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# Do You Like China HGS Real Estate Inc (NASDAQ:HGSH) At This P/E Ratio?

This article is written for those who want to get better at using price to earnings ratios (P/E ratios). We’ll look at China HGS Real Estate Inc’s (NASDAQ:HGSH) P/E ratio and reflect on what it tells us about the company’s share price. Based on the last twelve months, China HGS Real Estate’s P/E ratio is 5.66. In other words, at today’s prices, investors are paying \$5.66 for every \$1 in prior year profit.

### How Do You Calculate A P/E Ratio?

The formula for P/E is:

Price to Earnings Ratio = Share Price ÷ Earnings per Share (EPS)

Or for China HGS Real Estate:

P/E of 5.66 = \$1.23 ÷ \$0.22 (Based on the trailing twelve months to June 2018.)

### Is A High P/E Ratio Good?

A higher P/E ratio implies that investors pay a higher price for the earning power of the business. All else being equal, it’s better to pay a low price — but as Warren Buffett said, ‘It’s far better to buy a wonderful company at a fair price than a fair company at a wonderful price.’

### How Growth Rates Impact P/E Ratios

Companies that shrink earnings per share quickly will rapidly decrease the ‘E’ in the equation. That means even if the current P/E is low, it will increase over time if the share price stays flat. Then, a higher P/E might scare off shareholders, pushing the share price down.

Notably, China HGS Real Estate grew EPS by a whopping 226% in the last year. In contrast, EPS has decreased by 27%, annually, over 5 years.

### How Does China HGS Real Estate’s P/E Ratio Compare To Its Peers?

We can get an indication of market expectations by looking at the P/E ratio. If you look at the image below, you can see China HGS Real Estate has a lower P/E than the average (14.8) in the real estate industry classification.

China HGS Real Estate’s P/E tells us that market participants think it will not fare as well as its peers in the same industry. Since the market seems unimpressed with China HGS Real Estate, it’s quite possible it could surprise on the upside. It is arguably worth checking if insiders are buying shares, because that might imply they believe the stock is undervalued.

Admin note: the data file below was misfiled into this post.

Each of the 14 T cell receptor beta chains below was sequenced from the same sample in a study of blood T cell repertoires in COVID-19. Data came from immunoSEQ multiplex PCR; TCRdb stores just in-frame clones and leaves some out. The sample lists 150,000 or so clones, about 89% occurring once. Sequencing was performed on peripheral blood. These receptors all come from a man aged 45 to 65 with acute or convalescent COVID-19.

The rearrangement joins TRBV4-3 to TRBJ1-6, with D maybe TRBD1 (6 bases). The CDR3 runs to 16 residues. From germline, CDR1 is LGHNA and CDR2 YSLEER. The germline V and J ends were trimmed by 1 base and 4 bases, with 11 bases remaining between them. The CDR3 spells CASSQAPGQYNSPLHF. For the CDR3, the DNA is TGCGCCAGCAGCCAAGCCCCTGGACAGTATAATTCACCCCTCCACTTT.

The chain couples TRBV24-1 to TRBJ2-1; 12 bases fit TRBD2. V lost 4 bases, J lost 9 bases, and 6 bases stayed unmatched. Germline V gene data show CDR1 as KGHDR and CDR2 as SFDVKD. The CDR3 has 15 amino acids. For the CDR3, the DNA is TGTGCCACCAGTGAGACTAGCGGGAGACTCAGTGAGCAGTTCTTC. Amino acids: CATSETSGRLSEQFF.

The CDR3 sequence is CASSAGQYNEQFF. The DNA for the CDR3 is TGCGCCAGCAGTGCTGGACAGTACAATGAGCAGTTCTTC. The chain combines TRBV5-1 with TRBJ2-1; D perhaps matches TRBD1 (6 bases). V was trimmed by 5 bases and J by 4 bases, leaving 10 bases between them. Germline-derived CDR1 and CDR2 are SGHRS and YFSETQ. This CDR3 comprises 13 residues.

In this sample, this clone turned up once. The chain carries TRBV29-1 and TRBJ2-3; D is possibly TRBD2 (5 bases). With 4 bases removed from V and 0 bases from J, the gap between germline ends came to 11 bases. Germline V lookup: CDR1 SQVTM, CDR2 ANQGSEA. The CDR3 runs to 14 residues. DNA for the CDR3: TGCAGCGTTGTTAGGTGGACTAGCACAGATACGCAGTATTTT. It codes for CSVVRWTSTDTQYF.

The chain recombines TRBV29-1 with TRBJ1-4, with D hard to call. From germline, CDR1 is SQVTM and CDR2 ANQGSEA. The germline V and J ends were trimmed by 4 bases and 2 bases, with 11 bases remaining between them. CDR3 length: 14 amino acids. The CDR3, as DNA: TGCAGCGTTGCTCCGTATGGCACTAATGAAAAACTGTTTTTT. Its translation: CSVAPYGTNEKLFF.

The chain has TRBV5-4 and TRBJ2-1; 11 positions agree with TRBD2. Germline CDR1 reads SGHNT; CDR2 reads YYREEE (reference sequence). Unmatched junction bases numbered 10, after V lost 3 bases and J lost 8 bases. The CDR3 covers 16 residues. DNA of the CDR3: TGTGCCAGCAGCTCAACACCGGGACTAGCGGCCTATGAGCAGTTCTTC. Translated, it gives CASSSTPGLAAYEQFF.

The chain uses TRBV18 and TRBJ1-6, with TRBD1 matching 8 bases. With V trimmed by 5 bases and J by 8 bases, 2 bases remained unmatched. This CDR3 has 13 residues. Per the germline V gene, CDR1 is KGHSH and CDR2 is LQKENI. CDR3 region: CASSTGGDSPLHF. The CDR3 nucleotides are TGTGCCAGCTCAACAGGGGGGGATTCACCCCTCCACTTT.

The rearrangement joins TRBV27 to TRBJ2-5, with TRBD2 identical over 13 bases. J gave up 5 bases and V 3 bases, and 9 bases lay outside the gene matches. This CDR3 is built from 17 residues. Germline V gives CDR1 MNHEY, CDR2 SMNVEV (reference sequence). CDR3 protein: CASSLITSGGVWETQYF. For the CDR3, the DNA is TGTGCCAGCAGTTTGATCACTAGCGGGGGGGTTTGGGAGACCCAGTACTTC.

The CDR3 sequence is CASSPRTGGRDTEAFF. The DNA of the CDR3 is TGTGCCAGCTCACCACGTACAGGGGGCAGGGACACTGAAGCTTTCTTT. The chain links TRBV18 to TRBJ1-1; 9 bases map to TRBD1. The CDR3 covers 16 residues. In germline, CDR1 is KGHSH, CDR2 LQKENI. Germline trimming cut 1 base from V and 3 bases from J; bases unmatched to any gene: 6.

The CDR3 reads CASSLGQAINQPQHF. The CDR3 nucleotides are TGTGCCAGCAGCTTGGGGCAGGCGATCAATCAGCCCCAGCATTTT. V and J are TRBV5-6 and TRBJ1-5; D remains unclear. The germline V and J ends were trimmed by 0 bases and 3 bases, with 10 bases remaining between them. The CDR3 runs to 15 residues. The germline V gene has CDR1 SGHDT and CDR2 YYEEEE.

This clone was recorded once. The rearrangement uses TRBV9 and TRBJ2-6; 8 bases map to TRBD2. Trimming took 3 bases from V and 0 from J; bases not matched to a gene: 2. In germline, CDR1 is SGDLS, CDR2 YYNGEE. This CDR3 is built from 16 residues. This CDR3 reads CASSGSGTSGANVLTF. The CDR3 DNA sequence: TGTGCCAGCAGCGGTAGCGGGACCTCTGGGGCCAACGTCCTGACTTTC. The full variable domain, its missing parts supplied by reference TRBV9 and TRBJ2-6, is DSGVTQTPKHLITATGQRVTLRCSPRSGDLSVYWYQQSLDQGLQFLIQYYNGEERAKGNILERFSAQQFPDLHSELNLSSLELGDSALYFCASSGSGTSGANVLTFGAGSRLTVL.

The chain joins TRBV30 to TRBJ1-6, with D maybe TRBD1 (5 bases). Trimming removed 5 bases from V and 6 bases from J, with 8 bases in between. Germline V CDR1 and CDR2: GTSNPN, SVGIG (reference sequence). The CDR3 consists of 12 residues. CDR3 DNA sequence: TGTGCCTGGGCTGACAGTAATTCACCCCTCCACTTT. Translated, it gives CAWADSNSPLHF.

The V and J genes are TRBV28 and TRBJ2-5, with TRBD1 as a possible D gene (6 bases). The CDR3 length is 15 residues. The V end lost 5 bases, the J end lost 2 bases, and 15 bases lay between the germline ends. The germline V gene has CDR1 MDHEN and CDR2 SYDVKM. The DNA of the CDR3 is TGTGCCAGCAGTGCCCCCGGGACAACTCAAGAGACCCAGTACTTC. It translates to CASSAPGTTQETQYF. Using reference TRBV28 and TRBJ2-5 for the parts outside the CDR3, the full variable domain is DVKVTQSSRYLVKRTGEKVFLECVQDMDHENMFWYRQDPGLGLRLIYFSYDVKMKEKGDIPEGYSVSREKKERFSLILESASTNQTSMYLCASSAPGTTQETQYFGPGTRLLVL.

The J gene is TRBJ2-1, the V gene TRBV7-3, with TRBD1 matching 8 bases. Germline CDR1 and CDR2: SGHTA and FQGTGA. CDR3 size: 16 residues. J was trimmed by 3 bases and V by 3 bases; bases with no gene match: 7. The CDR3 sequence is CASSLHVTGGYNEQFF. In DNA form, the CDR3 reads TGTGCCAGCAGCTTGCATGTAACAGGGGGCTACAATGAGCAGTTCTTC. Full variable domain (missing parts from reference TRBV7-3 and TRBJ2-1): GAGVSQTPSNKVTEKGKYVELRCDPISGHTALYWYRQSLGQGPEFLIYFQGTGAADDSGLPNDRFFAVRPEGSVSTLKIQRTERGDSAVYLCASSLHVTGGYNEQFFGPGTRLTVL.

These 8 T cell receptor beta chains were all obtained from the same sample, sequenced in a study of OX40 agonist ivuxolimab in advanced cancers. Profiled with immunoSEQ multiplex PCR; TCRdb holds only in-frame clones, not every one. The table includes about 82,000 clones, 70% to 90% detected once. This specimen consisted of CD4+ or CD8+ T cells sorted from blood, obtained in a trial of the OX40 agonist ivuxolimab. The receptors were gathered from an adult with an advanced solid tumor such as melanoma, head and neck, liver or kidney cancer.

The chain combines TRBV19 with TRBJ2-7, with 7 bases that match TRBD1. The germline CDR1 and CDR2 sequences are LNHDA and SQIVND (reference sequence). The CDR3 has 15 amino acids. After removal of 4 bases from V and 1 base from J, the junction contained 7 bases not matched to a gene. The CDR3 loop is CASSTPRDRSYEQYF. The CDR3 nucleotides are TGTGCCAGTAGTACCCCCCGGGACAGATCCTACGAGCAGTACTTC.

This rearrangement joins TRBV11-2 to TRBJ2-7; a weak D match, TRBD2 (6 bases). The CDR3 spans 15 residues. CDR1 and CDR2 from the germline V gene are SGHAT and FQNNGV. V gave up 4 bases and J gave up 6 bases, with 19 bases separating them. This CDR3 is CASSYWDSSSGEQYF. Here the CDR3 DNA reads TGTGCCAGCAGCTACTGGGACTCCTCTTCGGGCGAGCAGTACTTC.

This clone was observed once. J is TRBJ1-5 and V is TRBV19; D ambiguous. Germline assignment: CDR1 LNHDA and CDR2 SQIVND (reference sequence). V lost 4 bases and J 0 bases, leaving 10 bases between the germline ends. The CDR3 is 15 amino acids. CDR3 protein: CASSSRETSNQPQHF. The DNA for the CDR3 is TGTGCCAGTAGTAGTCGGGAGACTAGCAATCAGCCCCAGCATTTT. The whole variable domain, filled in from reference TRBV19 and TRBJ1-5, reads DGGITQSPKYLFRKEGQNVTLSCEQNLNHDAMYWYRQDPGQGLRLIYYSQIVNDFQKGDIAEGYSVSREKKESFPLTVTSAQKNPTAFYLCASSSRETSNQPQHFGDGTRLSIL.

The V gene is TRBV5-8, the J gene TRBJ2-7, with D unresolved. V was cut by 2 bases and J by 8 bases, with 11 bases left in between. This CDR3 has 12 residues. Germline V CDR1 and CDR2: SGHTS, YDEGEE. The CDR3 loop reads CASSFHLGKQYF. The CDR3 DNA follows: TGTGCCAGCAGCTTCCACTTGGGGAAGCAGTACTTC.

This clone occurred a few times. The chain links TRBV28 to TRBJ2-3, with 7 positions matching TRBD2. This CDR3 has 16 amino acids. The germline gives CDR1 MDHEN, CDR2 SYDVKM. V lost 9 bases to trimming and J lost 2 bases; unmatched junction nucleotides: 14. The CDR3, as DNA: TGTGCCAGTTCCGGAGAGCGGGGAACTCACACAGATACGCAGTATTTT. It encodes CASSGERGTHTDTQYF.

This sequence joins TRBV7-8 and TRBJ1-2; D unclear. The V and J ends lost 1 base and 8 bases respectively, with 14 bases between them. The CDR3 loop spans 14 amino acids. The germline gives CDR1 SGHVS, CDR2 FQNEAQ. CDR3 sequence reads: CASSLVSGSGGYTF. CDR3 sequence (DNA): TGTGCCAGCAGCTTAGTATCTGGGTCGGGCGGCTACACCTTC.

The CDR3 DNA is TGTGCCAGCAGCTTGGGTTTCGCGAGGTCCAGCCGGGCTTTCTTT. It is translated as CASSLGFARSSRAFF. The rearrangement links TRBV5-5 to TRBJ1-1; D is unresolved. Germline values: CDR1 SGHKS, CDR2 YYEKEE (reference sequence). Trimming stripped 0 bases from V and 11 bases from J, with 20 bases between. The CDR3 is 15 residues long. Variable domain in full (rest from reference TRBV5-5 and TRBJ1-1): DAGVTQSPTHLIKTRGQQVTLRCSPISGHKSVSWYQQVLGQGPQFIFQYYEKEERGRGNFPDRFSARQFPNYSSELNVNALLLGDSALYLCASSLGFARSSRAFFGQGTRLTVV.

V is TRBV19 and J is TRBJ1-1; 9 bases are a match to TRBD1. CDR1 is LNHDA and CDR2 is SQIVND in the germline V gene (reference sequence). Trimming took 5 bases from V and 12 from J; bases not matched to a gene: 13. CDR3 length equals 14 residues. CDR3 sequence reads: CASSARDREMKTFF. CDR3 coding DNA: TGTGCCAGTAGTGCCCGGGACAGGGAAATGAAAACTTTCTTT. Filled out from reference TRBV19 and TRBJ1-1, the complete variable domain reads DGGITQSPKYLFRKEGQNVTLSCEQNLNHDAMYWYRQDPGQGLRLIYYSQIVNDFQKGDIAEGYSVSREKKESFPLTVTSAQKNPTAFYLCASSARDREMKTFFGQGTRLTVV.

### Don’t Forget: The P/E Does Not Account For Debt or Bank Deposits

Don’t forget that the P/E ratio considers market capitalization. That means it doesn’t take debt or cash into account. Theoretically, a business can improve its earnings (and produce a lower P/E in the future), by taking on debt (or spending its remaining cash).

Such expenditure might be good or bad, in the long term, but the point here is that the balance sheet is not reflected by this ratio.

### China HGS Real Estate’s Balance Sheet

China HGS Real Estate has net debt worth a very significant 225% of its market capitalization. This level of debt justifies a relatively low P/E, so remain cognizant of the debt, if you’re comparing it to other stocks.

### The Verdict On China HGS Real Estate’s P/E Ratio

China HGS Real Estate’s P/E is 5.7 which is below average (18) in the US market. The company has a meaningful amount of debt on the balance sheet, but that should not eclipse the solid earnings growth. If the company can continue to grow earnings, then the current P/E may be unjustifiably low.

Investors should be looking to buy stocks that the market is wrong about. If the reality for a company is not as bad as the P/E ratio indicates, then the share price should increase as the market realizes this. We don’t have analyst forecasts, but you could get a better understanding of its growth by checking out this more detailed historical graph of earnings, revenue and cash flow.

But note: China HGS Real Estate may not be the best stock to buy. So take a peek at this free list of interesting companies with strong recent earnings growth (and a P/E ratio below 20).

To help readers see past the short term volatility of the financial market, we aim to bring you a long-term focused research analysis purely driven by fundamental data. Note that our analysis does not factor in the latest price-sensitive company announcements.

The author is an independent contributor and at the time of publication had no position in the stocks mentioned. For errors that warrant correction please contact the editor at editorial-team@simplywallst.com.